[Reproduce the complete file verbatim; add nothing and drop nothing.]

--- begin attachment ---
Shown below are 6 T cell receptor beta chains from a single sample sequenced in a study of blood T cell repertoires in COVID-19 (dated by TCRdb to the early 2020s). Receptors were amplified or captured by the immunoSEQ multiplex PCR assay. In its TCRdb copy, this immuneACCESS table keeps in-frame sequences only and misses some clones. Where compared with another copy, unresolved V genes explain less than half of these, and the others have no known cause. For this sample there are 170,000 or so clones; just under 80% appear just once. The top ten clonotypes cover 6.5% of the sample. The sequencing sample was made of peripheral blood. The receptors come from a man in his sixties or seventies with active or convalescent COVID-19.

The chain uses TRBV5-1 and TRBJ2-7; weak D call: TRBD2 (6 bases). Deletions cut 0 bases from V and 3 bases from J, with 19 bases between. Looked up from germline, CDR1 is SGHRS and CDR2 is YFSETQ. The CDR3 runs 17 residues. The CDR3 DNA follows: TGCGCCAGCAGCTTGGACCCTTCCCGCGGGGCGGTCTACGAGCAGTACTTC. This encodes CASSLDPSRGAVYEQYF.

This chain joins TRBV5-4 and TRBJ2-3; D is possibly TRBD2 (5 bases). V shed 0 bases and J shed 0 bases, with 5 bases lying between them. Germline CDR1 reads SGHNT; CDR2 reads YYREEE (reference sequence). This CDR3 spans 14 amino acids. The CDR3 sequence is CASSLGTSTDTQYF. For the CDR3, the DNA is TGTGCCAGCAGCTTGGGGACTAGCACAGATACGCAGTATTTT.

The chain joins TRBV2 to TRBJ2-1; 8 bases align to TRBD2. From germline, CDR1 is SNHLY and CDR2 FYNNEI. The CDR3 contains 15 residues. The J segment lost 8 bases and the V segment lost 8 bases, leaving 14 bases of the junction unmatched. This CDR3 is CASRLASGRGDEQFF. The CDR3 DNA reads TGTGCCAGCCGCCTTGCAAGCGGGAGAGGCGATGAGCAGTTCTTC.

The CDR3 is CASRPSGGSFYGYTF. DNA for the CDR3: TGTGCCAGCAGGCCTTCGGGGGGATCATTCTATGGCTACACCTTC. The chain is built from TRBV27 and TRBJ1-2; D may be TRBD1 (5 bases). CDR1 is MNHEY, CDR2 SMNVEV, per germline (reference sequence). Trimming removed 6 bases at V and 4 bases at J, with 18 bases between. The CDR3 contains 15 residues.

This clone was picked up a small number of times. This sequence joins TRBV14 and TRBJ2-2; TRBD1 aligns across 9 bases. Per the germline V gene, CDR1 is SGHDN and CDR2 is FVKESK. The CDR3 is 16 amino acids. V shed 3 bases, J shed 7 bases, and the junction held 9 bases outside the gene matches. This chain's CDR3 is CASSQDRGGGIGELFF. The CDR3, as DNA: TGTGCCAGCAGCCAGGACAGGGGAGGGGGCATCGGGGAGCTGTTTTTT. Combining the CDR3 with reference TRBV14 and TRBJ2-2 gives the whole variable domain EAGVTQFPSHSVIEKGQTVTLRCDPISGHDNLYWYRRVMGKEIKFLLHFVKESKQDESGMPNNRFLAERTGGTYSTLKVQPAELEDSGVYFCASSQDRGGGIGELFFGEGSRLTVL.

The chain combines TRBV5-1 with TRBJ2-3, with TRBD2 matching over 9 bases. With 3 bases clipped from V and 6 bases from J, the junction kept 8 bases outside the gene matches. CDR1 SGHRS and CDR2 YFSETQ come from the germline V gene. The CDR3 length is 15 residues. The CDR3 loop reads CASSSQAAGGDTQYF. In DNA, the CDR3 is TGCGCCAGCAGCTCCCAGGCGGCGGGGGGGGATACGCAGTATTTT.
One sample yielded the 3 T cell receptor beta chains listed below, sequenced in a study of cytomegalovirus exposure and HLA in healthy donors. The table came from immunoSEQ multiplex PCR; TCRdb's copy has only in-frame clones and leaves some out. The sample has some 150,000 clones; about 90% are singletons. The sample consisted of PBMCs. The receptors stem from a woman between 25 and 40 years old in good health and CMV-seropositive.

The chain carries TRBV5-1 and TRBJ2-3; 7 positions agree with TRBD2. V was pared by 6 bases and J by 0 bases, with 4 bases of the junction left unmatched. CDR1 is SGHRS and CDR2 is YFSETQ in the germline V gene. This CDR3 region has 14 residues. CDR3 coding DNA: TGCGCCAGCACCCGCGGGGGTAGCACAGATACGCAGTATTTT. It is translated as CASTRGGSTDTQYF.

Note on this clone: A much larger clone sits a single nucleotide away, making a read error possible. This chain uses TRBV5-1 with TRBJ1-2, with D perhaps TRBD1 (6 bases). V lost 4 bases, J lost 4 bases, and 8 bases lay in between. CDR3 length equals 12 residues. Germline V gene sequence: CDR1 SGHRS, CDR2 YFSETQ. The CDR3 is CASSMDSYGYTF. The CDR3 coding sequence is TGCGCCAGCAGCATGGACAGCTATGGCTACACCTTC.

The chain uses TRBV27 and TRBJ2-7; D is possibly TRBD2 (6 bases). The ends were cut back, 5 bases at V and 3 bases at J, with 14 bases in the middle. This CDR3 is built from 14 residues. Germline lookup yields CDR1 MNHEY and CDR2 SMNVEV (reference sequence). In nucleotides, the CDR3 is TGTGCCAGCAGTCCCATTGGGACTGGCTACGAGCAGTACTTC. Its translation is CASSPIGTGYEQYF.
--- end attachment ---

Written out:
Shown below are 6 T cell receptor beta chains from a single sample sequenced in a study of blood T cell repertoires in COVID-19 (dated by TCRdb to the early 2020s). Receptors were amplified or captured by the immunoSEQ multiplex PCR assay. In its TCRdb copy, this immuneACCESS table keeps in-frame sequences only and misses some clones. Where compared with another copy, unresolved V genes explain less than half of these, and the others have no known cause. For this sample there are 170,000 or so clones; just under 80% appear just once. The top ten clonotypes cover 6.5% of the sample. The sequencing sample was made of peripheral blood. The receptors come from a man in his sixties or seventies with active or convalescent COVID-19.

The chain uses TRBV5-1 and TRBJ2-7; weak D call: TRBD2 (6 bases). Deletions cut 0 bases from V and 3 bases from J, with 19 bases between. Looked up from germline, CDR1 is SGHRS and CDR2 is YFSETQ. The CDR3 runs 17 residues. The CDR3 DNA follows: TGCGCCAGCAGCTTGGACCCTTCCCGCGGGGCGGTCTACGAGCAGTACTTC. This encodes CASSLDPSRGAVYEQYF.

This chain joins TRBV5-4 and TRBJ2-3; D is possibly TRBD2 (5 bases). V shed 0 bases and J shed 0 bases, with 5 bases lying between them. Germline CDR1 reads SGHNT; CDR2 reads YYREEE (reference sequence). This CDR3 spans 14 amino acids. The CDR3 sequence is CASSLGTSTDTQYF. For the CDR3, the DNA is TGTGCCAGCAGCTTGGGGACTAGCACAGATACGCAGTATTTT.

The chain joins TRBV2 to TRBJ2-1; 8 bases align to TRBD2. From germline, CDR1 is SNHLY and CDR2 FYNNEI. The CDR3 contains 15 residues. The J segment lost 8 bases and the V segment lost 8 bases, leaving 14 bases of the junction unmatched. This CDR3 is CASRLASGRGDEQFF. The CDR3 DNA reads TGTGCCAGCCGCCTTGCAAGCGGGAGAGGCGATGAGCAGTTCTTC.

The CDR3 is CASRPSGGSFYGYTF. DNA for the CDR3: TGTGCCAGCAGGCCTTCGGGGGGATCATTCTATGGCTACACCTTC. The chain is built from TRBV27 and TRBJ1-2; D may be TRBD1 (5 bases). CDR1 is MNHEY, CDR2 SMNVEV, per germline (reference sequence). Trimming removed 6 bases at V and 4 bases at J, with 18 bases between. The CDR3 contains 15 residues.

This clone was picked up a small number of times. This sequence joins TRBV14 and TRBJ2-2; TRBD1 aligns across 9 bases. Per the germline V gene, CDR1 is SGHDN and CDR2 is FVKESK. The CDR3 is 16 amino acids. V shed 3 bases, J shed 7 bases, and the junction held 9 bases outside the gene matches. This chain's CDR3 is CASSQDRGGGIGELFF. The CDR3, as DNA: TGTGCCAGCAGCCAGGACAGGGGAGGGGGCATCGGGGAGCTGTTTTTT. Combining the CDR3 with reference TRBV14 and TRBJ2-2 gives the whole variable domain EAGVTQFPSHSVIEKGQTVTLRCDPISGHDNLYWYRRVMGKEIKFLLHFVKESKQDESGMPNNRFLAERTGGTYSTLKVQPAELEDSGVYFCASSQDRGGGIGELFFGEGSRLTVL.

The chain combines TRBV5-1 with TRBJ2-3, with TRBD2 matching over 9 bases. With 3 bases clipped from V and 6 bases from J, the junction kept 8 bases outside the gene matches. CDR1 SGHRS and CDR2 YFSETQ come from the germline V gene. The CDR3 length is 15 residues. The CDR3 loop reads CASSSQAAGGDTQYF. In DNA, the CDR3 is TGCGCCAGCAGCTCCCAGGCGGCGGGGGGGGATACGCAGTATTTT.
One sample yielded the 3 T cell receptor beta chains listed below, sequenced in a study of cytomegalovirus exposure and HLA in healthy donors. The table came from immunoSEQ multiplex PCR; TCRdb's copy has only in-frame clones and leaves some out. The sample has some 150,000 clones; about 90% are singletons. The sample consisted of PBMCs. The receptors stem from a woman between 25 and 40 years old in good health and CMV-seropositive.

The chain carries TRBV5-1 and TRBJ2-3; 7 positions agree with TRBD2. V was pared by 6 bases and J by 0 bases, with 4 bases of the junction left unmatched. CDR1 is SGHRS and CDR2 is YFSETQ in the germline V gene. This CDR3 region has 14 residues. CDR3 coding DNA: TGCGCCAGCACCCGCGGGGGTAGCACAGATACGCAGTATTTT. It is translated as CASTRGGSTDTQYF.

Note on this clone: A much larger clone sits a single nucleotide away, making a read error possible. This chain uses TRBV5-1 with TRBJ1-2, with D perhaps TRBD1 (6 bases). V lost 4 bases, J lost 4 bases, and 8 bases lay in between. CDR3 length equals 12 residues. Germline V gene sequence: CDR1 SGHRS, CDR2 YFSETQ. The CDR3 is CASSMDSYGYTF. The CDR3 coding sequence is TGCGCCAGCAGCATGGACAGCTATGGCTACACCTTC.

The chain uses TRBV27 and TRBJ2-7; D is possibly TRBD2 (6 bases). The ends were cut back, 5 bases at V and 3 bases at J, with 14 bases in the middle. This CDR3 is built from 14 residues. Germline lookup yields CDR1 MNHEY and CDR2 SMNVEV (reference sequence). In nucleotides, the CDR3 is TGTGCCAGCAGTCCCATTGGGACTGGCTACGAGCAGTACTTC. Its translation is CASSPIGTGYEQYF.